Nearly every summer, my parents loaded my siblings and me into the family car and embarked on that common vacation ritual known as “the road trip.” Years later, as the father to my own young children, I have a sense of what my parents experienced on those trips. I now often hear the question from the backseat that must have rung in my father’s ears as he drove us down the highway: “Are we there yet?” The answer, of course, is found in the asking. Yet my wife or I still reply from the front seat, “No, we are not there yet—we’ll let you know when we are.”
Unlike children’s recurring query on family road trips, the same question is one that every child of God ought to ask regarding his or her Christian life, a life that the Bible depicts as progressing toward a definite goal. For example, Scripture compares the Christian life to a race we must finish (1 Cor. 9:24; see 2 Tim. 4:7) and to a pilgrimage we must make toward the “city that is to come” (Heb. 13:14). Christians are called to take up their cross and “follow” after Christ (Matt. 16:24; Mark 8:34), to “walk” in fellowship with Him (Eph. 2:10), and to “press on toward the goal for the prize of the upward call of God in Christ Jesus” (Phil. 3:14).
In light of that biblical guidance, the question of whether Christians living today are “there yet” seems easy to answer. We are still running, walking, pressing on, and, as we do so, we face all manner of trials and sinful inclinations. We see, and to some extent experience, decay—both physical and moral—in this fallen world. Energy yields to enervation in our bodies as the years roll by. One imagines that if these stark realities could speak, they would shout back at our inquiring hearts, “No, you are not there yet—you’ll know when you are.” And yet, the Bible tells us that there is more to the story.
In mind-boggling and mysterious fashion, even as it portrays the Christian life as one that is on the move, Scripture declares that the supernatural power of our heavenly goal has broken into this fallen world through the person and work of Jesus Christ. In His opening sermon, He proclaimed that “the kingdom of heaven is at hand” (Matt. 4:17), and He verified the arrival of that kingdom by healing the sick and casting out demons (Matt. 12:28; Luke 9:11). Older saints who were “waiting for the redemption of Jerusalem” (Luke 2:38) understood, as Jesus declared, that His arrival fulfilled centuries of Old Testament expectations (see Luke 4:21; 24:25–27). The healing events and the displays of His power over Satan’s minions culminated in His definitive triumph over sin and death through His own death and resurrection (John 12:31–33; Heb. 2:14–15). Even now, the preaching of the gospel testifies that God’s kingdom is here now and that any human being without exception may receive it by faith (Luke 16:16; see 18:17). This is why the author of Hebrews describes those who profess faith in Christ as having “tasted ... the powers of the age to come” (Heb. 6:5). From that angle, as to their salvation, Christians have already arrived at their destination.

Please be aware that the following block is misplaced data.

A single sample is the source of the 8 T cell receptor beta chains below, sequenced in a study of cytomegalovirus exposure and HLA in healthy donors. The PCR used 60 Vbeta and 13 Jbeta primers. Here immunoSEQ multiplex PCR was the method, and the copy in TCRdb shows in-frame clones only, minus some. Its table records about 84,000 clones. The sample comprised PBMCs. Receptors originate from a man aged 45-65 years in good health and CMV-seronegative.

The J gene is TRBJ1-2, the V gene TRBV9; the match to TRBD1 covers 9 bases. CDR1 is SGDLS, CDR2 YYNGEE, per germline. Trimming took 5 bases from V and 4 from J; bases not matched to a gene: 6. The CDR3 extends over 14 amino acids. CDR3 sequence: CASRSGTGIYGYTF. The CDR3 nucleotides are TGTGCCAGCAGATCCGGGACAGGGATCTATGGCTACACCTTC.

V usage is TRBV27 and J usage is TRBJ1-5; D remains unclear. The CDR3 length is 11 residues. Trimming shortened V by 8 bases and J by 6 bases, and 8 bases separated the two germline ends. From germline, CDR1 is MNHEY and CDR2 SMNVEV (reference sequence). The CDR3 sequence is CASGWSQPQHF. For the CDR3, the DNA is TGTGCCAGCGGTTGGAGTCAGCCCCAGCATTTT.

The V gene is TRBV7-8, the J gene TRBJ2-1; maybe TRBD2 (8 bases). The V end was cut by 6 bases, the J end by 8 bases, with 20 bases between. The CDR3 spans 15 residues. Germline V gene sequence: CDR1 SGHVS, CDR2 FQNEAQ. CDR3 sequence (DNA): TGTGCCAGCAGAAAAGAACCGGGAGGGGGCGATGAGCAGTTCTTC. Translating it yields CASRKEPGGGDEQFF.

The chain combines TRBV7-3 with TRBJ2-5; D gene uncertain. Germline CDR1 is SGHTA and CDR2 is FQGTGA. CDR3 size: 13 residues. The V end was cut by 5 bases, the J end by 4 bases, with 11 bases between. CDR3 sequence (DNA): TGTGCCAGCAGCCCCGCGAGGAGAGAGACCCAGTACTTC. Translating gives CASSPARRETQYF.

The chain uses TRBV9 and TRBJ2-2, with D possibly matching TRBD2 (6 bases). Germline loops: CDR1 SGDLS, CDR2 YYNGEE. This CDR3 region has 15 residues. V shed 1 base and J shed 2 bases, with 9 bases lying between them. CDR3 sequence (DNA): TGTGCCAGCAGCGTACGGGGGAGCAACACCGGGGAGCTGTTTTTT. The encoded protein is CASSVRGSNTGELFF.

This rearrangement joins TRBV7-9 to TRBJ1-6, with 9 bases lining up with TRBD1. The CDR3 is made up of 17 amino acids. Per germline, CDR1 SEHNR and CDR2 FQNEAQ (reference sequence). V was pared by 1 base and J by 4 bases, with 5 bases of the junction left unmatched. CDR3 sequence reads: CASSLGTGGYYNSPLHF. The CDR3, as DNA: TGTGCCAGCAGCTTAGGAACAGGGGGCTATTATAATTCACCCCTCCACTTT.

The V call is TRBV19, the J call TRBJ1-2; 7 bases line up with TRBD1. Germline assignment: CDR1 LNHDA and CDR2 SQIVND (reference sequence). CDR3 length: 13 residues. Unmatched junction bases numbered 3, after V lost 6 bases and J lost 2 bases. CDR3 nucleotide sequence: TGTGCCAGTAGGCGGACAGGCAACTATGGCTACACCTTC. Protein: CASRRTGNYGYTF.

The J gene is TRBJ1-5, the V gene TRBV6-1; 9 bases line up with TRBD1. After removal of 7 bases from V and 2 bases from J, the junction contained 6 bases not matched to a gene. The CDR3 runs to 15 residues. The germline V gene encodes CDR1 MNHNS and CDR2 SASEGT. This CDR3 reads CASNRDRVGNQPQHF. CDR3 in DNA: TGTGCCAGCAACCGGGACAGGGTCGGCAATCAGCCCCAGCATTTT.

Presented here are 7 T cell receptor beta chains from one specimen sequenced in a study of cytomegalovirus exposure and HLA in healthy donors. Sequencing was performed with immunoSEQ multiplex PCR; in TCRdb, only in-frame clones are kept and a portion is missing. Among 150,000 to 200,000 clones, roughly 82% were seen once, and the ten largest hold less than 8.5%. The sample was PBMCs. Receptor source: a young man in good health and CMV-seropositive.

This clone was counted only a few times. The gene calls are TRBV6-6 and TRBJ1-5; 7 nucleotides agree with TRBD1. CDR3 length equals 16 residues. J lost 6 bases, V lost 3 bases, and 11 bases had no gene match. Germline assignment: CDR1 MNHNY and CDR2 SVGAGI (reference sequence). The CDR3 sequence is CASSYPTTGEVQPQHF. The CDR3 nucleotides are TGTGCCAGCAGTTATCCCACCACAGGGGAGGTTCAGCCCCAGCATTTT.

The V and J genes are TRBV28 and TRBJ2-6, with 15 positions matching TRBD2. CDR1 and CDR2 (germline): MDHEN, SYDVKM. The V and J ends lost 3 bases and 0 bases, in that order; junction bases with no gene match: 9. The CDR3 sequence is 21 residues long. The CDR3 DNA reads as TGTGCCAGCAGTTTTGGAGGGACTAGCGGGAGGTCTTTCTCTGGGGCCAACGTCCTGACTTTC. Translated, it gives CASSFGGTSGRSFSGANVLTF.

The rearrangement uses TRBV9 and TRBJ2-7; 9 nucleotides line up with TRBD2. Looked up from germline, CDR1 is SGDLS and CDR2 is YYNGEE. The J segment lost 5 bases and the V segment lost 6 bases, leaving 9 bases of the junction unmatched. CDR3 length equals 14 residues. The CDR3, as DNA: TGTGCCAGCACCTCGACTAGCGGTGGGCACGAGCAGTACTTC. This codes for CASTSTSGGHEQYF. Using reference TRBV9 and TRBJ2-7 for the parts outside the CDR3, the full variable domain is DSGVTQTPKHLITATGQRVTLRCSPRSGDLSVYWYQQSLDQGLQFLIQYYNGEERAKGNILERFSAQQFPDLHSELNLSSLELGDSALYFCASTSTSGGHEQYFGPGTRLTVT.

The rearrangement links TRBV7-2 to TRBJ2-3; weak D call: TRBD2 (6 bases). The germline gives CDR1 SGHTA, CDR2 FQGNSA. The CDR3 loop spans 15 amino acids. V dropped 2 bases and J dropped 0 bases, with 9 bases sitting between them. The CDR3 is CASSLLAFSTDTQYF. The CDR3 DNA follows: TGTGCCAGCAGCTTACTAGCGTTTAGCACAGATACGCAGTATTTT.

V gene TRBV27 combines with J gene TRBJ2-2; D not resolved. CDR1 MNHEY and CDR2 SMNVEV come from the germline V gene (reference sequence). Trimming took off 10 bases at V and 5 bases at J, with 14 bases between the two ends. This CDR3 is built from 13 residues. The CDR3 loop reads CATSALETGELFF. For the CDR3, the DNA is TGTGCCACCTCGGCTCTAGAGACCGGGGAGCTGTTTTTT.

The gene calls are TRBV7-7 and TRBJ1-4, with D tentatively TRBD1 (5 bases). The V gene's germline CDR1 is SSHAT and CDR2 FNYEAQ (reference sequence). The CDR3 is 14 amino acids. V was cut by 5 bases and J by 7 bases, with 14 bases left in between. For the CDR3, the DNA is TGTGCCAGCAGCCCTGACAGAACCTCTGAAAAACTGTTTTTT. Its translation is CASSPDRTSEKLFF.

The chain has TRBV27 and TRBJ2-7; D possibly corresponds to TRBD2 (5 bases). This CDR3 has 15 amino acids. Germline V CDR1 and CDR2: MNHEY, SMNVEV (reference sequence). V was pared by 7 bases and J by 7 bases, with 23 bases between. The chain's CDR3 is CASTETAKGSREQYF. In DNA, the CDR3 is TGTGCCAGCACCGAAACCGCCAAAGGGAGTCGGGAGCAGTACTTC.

At the same time, Scripture teaches that the kingdom of heaven has not yet fully and finally arrived. The ultimate fulfillment of God’s saving purposes remains future. God still calls His church to “wait for his Son from heaven, whom he raised from the dead, Jesus who delivers us from the wrath to come” (1 Thess. 1:10). For this reason, even as believers still face unanticipated obstacles, blind corners, and opposing forces in their pilgrimage through this world, they are to seek the kingdom above everything (Matt. 6:33) and to continue to pray for its full arrival on the earth (v. 10). To sum up, the promised kingdom of God has already dawned in Jesus Christ, and yet believers must await its ultimate revelation on the earth when Christ returns.
These biblical realities yield a more nuanced answer to the question “Are we there yet?” than that given to my children’s inquiry in the car. When sinners believe on Christ, the answer in a real sense is “Yes!” They are immediately united to Christ and, in Him, enjoy access to their future destination. The author of Hebrews announces that through faith in Christ believers have come “to the city of the living God, the heavenly Jerusalem, and to innumerable angels in festal gathering” (Heb. 12:22). Similarly, Paul says that Christians are so joined to Christ that, in Him, they are already seated with Him in the heavenly places (Eph. 2:6). And yet the answer to the question of whether we have arrived is also “No!” We are still waiting, still seeking, still walking by faith and not (yet) by sight (see 2 Cor. 5:7). The more complete answer to our question about Christians’ arriving is, therefore, “Yes and no!” That said, this paradoxical answer harbors a unified, glorious truth: it is because Christians have already come to Christ by faith that they can and should race toward the future with unbounded zeal. It is because they are already citizens of heaven that they can boldly await the return of their Savior to the earth (Phil. 3:20).
So, dear believer in Christ, whatever lies ahead, turn your eyes to Jesus and run with endurance the race that is set before you (Heb. 12:1). But do it knowing that you are counted among those “on whom the end of the ages has come” (1 Cor. 10:11). For Christ has brought the “end of the ages” to you, and soon He will come again for all who are eagerly waiting for him (Heb. 9:28).